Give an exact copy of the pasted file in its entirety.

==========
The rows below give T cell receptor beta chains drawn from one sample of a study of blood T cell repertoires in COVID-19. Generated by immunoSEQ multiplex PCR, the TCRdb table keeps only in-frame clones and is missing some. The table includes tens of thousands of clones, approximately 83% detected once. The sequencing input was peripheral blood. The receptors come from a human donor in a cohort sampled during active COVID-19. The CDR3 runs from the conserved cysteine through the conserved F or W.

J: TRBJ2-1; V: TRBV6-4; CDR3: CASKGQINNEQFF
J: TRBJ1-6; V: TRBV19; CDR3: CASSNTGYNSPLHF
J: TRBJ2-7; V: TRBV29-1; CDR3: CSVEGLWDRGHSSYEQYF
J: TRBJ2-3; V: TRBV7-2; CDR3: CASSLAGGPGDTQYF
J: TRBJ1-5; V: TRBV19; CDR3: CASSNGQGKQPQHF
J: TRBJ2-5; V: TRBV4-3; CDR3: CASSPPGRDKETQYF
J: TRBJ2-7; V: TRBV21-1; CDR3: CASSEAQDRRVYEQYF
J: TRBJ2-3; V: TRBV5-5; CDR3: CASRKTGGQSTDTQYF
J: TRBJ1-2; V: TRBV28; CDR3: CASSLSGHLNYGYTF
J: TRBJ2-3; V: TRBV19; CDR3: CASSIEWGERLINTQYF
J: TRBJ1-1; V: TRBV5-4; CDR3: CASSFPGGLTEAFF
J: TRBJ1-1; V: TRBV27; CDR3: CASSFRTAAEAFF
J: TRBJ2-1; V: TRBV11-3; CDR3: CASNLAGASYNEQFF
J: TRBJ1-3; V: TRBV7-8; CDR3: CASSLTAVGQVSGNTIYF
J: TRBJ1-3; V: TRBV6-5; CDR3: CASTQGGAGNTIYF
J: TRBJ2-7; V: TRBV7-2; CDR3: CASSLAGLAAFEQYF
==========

The rows below give T cell receptor beta chains drawn from one sample of a study of blood T cell repertoires in COVID-19. Generated by immunoSEQ multiplex PCR, the TCRdb table keeps only in-frame clones and is missing some. The table includes tens of thousands of clones, approximately 83% detected once. The sequencing input was peripheral blood. The receptors come from a human donor in a cohort sampled during active COVID-19. The CDR3 runs from the conserved cysteine through the conserved F or W.

J: TRBJ2-1; V: TRBV6-4; CDR3: CASKGQINNEQFF
J: TRBJ1-6; V: TRBV19; CDR3: CASSNTGYNSPLHF
J: TRBJ2-7; V: TRBV29-1; CDR3: CSVEGLWDRGHSSYEQYF
J: TRBJ2-3; V: TRBV7-2; CDR3: CASSLAGGPGDTQYF
J: TRBJ1-5; V: TRBV19; CDR3: CASSNGQGKQPQHF
J: TRBJ2-5; V: TRBV4-3; CDR3: CASSPPGRDKETQYF
J: TRBJ2-7; V: TRBV21-1; CDR3: CASSEAQDRRVYEQYF
J: TRBJ2-3; V: TRBV5-5; CDR3: CASRKTGGQSTDTQYF
J: TRBJ1-2; V: TRBV28; CDR3: CASSLSGHLNYGYTF
J: TRBJ2-3; V: TRBV19; CDR3: CASSIEWGERLINTQYF
J: TRBJ1-1; V: TRBV5-4; CDR3: CASSFPGGLTEAFF
J: TRBJ1-1; V: TRBV27; CDR3: CASSFRTAAEAFF
J: TRBJ2-1; V: TRBV11-3; CDR3: CASNLAGASYNEQFF
J: TRBJ1-3; V: TRBV7-8; CDR3: CASSLTAVGQVSGNTIYF
J: TRBJ1-3; V: TRBV6-5; CDR3: CASTQGGAGNTIYF
J: TRBJ2-7; V: TRBV7-2; CDR3: CASSLAGLAAFEQYF